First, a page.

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If You’re a UFO Author or Writer, Are You Being Watched?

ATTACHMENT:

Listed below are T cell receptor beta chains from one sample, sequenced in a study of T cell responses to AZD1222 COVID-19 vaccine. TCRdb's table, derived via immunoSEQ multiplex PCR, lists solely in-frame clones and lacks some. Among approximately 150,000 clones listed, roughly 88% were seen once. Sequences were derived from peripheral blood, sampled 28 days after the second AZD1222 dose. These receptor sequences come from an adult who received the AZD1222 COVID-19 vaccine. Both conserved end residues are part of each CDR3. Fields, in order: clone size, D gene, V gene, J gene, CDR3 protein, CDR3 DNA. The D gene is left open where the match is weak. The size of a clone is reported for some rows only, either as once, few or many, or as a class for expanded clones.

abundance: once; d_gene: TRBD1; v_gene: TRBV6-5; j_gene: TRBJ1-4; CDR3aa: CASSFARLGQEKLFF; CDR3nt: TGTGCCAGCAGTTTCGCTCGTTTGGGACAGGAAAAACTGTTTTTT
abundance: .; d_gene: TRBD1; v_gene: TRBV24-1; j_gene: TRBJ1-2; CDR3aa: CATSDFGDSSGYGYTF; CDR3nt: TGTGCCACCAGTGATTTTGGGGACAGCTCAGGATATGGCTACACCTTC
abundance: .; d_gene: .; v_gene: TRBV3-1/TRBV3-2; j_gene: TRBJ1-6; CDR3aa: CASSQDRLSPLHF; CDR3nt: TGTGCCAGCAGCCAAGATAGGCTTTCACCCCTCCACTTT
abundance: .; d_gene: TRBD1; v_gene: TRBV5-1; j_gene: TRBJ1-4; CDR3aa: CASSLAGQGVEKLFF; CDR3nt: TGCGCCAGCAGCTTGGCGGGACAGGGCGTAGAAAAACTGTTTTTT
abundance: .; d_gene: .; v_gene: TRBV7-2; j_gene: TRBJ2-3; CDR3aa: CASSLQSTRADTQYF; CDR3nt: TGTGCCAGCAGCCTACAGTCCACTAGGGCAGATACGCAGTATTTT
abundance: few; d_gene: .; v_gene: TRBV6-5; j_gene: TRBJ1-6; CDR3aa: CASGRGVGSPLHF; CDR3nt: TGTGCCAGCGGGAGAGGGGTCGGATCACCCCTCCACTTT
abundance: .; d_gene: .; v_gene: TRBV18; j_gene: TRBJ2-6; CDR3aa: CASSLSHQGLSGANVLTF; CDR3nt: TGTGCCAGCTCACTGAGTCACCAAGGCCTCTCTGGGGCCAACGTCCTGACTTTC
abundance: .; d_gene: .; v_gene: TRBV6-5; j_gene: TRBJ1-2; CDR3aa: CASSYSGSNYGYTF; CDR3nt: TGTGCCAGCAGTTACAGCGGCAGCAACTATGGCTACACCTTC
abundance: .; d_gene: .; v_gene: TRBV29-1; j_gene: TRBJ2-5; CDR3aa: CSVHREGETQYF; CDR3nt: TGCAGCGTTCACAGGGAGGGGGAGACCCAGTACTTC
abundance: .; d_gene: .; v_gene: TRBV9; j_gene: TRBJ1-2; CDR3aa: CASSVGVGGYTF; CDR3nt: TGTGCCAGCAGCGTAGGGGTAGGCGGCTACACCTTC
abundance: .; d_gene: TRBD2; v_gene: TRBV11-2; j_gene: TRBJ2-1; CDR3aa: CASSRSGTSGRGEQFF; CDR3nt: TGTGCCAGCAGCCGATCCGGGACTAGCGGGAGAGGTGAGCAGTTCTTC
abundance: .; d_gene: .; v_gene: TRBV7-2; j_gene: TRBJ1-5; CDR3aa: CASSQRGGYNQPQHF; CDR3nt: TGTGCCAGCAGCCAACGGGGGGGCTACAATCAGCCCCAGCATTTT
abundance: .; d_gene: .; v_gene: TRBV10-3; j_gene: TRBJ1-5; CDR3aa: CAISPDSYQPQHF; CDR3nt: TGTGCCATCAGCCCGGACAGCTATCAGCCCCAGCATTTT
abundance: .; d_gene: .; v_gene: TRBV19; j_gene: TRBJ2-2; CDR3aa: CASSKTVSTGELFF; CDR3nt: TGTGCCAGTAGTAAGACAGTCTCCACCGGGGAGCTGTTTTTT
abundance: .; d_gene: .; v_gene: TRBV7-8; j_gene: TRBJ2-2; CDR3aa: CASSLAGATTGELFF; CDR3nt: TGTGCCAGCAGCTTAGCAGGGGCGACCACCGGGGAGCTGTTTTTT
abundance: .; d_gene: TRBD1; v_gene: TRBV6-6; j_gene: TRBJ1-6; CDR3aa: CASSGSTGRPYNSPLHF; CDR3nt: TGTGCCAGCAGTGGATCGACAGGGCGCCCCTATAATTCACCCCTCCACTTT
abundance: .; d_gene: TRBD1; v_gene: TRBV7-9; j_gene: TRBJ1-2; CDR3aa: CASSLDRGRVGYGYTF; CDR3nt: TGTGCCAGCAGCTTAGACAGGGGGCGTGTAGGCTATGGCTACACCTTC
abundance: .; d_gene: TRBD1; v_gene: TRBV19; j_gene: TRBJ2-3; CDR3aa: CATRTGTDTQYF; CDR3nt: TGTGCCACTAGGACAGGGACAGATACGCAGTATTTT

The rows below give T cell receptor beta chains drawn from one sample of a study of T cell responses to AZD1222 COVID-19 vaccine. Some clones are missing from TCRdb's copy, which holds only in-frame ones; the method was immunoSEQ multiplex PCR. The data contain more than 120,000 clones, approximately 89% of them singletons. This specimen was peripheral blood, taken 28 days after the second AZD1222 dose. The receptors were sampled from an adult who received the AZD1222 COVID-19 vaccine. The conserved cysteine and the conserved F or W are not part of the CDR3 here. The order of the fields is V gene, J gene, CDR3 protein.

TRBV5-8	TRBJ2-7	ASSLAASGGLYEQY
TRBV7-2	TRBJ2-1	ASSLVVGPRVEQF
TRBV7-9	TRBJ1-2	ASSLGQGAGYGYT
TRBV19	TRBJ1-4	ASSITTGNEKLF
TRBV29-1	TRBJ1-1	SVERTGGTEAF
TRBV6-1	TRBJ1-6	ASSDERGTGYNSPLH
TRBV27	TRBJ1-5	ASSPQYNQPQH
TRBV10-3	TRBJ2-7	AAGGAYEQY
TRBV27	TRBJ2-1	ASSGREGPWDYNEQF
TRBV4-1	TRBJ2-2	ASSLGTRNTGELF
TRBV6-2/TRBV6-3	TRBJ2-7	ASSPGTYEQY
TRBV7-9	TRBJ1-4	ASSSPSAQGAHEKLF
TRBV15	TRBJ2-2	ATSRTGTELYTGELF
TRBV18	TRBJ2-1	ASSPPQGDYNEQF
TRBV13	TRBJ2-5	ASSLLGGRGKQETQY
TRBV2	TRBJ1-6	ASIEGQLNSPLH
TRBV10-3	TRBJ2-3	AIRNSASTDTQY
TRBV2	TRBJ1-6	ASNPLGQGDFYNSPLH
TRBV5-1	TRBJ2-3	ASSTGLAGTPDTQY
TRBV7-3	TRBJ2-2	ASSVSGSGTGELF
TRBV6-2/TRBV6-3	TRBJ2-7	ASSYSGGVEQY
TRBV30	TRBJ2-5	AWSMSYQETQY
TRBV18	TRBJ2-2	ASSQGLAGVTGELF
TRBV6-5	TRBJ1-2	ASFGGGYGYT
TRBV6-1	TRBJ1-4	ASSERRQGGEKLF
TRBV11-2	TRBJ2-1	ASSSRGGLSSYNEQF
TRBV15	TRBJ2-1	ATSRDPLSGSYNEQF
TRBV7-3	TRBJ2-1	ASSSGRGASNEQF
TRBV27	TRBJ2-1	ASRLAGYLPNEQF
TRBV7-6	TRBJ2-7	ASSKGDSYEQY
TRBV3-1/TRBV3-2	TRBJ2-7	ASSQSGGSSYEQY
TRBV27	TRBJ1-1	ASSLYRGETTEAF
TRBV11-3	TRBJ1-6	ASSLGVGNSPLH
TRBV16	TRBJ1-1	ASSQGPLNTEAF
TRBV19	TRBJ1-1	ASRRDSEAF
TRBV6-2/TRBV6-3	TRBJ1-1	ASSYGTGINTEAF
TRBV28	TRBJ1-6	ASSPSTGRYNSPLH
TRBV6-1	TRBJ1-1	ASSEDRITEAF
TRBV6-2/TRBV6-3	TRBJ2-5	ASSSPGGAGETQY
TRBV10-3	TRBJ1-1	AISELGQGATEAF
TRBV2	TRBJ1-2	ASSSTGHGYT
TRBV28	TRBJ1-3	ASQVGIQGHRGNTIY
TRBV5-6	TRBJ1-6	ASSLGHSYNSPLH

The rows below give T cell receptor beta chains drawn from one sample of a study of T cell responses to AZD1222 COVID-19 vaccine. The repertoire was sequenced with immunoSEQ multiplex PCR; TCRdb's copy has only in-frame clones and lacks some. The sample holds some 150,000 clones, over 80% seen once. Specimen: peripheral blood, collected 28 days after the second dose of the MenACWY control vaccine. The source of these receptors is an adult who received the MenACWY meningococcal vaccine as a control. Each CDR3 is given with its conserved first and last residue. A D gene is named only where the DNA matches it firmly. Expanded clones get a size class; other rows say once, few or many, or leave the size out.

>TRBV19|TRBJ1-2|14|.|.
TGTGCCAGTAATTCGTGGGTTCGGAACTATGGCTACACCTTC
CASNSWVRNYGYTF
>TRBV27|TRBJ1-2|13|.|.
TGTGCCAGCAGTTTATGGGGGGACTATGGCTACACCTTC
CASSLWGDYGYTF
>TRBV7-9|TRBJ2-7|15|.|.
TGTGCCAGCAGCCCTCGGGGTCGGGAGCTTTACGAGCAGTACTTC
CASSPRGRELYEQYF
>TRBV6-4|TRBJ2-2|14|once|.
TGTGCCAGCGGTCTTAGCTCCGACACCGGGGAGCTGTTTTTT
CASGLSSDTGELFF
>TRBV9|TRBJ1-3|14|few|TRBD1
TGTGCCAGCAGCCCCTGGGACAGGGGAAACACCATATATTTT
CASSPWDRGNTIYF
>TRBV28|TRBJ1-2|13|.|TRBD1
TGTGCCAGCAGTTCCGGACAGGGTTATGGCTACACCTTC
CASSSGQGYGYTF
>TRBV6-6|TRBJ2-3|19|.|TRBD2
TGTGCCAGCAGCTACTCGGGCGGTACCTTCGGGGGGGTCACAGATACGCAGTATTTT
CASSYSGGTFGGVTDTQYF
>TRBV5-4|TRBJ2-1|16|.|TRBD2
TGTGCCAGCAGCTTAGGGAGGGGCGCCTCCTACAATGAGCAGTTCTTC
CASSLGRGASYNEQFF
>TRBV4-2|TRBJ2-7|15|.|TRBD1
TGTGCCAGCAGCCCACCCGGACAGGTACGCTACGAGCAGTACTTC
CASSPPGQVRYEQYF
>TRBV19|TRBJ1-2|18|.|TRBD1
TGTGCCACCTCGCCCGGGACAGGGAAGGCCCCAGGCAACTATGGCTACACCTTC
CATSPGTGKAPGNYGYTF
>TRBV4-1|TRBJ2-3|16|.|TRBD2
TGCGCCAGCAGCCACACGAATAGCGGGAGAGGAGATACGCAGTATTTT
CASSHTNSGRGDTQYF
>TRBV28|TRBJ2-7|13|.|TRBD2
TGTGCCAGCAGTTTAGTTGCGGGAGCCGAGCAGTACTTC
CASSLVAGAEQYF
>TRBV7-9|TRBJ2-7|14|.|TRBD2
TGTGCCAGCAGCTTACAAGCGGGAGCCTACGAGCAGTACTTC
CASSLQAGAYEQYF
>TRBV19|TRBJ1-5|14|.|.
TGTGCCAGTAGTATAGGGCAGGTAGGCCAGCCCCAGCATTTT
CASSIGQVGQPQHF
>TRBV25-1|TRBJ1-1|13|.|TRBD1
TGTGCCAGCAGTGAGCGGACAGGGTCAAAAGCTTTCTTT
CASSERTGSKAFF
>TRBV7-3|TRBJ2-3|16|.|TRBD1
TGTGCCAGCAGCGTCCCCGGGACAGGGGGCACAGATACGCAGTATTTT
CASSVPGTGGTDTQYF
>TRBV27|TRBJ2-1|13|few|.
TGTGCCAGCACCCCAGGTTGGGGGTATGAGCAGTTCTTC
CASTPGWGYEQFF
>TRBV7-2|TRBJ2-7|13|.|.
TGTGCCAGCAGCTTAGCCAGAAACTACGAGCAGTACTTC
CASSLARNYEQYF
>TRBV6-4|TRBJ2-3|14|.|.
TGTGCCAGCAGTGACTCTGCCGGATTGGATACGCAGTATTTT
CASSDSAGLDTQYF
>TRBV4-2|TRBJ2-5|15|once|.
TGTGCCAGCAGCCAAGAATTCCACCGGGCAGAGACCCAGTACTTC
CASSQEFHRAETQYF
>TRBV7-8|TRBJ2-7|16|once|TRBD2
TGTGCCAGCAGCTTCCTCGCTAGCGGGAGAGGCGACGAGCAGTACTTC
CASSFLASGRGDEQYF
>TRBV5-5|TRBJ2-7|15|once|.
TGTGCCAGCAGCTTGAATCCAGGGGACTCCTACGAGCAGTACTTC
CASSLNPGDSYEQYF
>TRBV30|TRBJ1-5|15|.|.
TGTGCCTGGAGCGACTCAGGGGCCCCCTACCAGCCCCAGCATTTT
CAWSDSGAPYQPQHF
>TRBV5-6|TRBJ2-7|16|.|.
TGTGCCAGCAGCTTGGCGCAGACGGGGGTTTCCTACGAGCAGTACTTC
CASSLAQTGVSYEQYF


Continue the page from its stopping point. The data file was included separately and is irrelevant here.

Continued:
Well, that’s a provocative question to ask, for sure! The fact is that such “watching” does indeed occur. Here’s one example (of many) that show how the FBI, for an example, has made a careful study of UFO-themed books. Although not widely known, the FBI has on various occasions taken more than a passing interest in monitoring publications on the UFO subject. To illustrate this, June 1966 saw the first printing by Lyle Stuart Publishers of Frank Edwards’ book, Flying Saucers – Serious Business. By October of that year, Edwards’ book was in its third printing. On 16 October, it was announced in the This World supplement of the San Francisco-based newspaper The Examiner & Chronicle that the Congressional Representative of Michigan (and later US President) Gerald Ford, was pressing for Congress to look into the UFO matter. It was also announced that the US Air Force had commissioned a University of Colorado physics professor named Edward U. Condon to conduct an in-depth study of unidentified flying objects.